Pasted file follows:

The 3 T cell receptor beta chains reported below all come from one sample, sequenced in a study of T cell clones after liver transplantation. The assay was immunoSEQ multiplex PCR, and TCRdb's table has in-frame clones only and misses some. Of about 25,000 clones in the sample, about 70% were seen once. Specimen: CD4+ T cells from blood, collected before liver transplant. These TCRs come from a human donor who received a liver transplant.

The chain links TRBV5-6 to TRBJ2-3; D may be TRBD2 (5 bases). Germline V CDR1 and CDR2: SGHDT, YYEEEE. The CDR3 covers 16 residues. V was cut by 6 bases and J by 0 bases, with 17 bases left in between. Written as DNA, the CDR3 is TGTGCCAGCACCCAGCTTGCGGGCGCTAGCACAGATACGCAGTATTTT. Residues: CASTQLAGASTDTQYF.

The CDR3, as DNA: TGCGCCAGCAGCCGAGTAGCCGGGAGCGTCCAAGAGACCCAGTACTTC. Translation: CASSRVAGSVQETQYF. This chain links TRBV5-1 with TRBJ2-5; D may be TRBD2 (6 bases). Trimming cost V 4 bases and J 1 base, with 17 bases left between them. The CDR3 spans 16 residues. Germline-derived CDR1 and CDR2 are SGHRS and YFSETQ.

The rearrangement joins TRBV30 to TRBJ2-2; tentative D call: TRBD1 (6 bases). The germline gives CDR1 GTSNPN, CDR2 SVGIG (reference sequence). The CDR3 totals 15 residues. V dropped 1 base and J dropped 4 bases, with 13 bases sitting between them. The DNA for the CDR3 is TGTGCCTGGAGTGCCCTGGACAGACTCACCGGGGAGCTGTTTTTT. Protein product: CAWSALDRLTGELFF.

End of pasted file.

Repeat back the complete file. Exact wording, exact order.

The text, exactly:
The 3 T cell receptor beta chains reported below all come from one sample, sequenced in a study of T cell clones after liver transplantation. The assay was immunoSEQ multiplex PCR, and TCRdb's table has in-frame clones only and misses some. Of about 25,000 clones in the sample, about 70% were seen once. Specimen: CD4+ T cells from blood, collected before liver transplant. These TCRs come from a human donor who received a liver transplant.

The chain links TRBV5-6 to TRBJ2-3; D may be TRBD2 (5 bases). Germline V CDR1 and CDR2: SGHDT, YYEEEE. The CDR3 covers 16 residues. V was cut by 6 bases and J by 0 bases, with 17 bases left in between. Written as DNA, the CDR3 is TGTGCCAGCACCCAGCTTGCGGGCGCTAGCACAGATACGCAGTATTTT. Residues: CASTQLAGASTDTQYF.

The CDR3, as DNA: TGCGCCAGCAGCCGAGTAGCCGGGAGCGTCCAAGAGACCCAGTACTTC. Translation: CASSRVAGSVQETQYF. This chain links TRBV5-1 with TRBJ2-5; D may be TRBD2 (6 bases). Trimming cost V 4 bases and J 1 base, with 17 bases left between them. The CDR3 spans 16 residues. Germline-derived CDR1 and CDR2 are SGHRS and YFSETQ.

The rearrangement joins TRBV30 to TRBJ2-2; tentative D call: TRBD1 (6 bases). The germline gives CDR1 GTSNPN, CDR2 SVGIG (reference sequence). The CDR3 totals 15 residues. V dropped 1 base and J dropped 4 bases, with 13 bases sitting between them. The DNA for the CDR3 is TGTGCCTGGAGTGCCCTGGACAGACTCACCGGGGAGCTGTTTTTT. Protein product: CAWSALDRLTGELFF.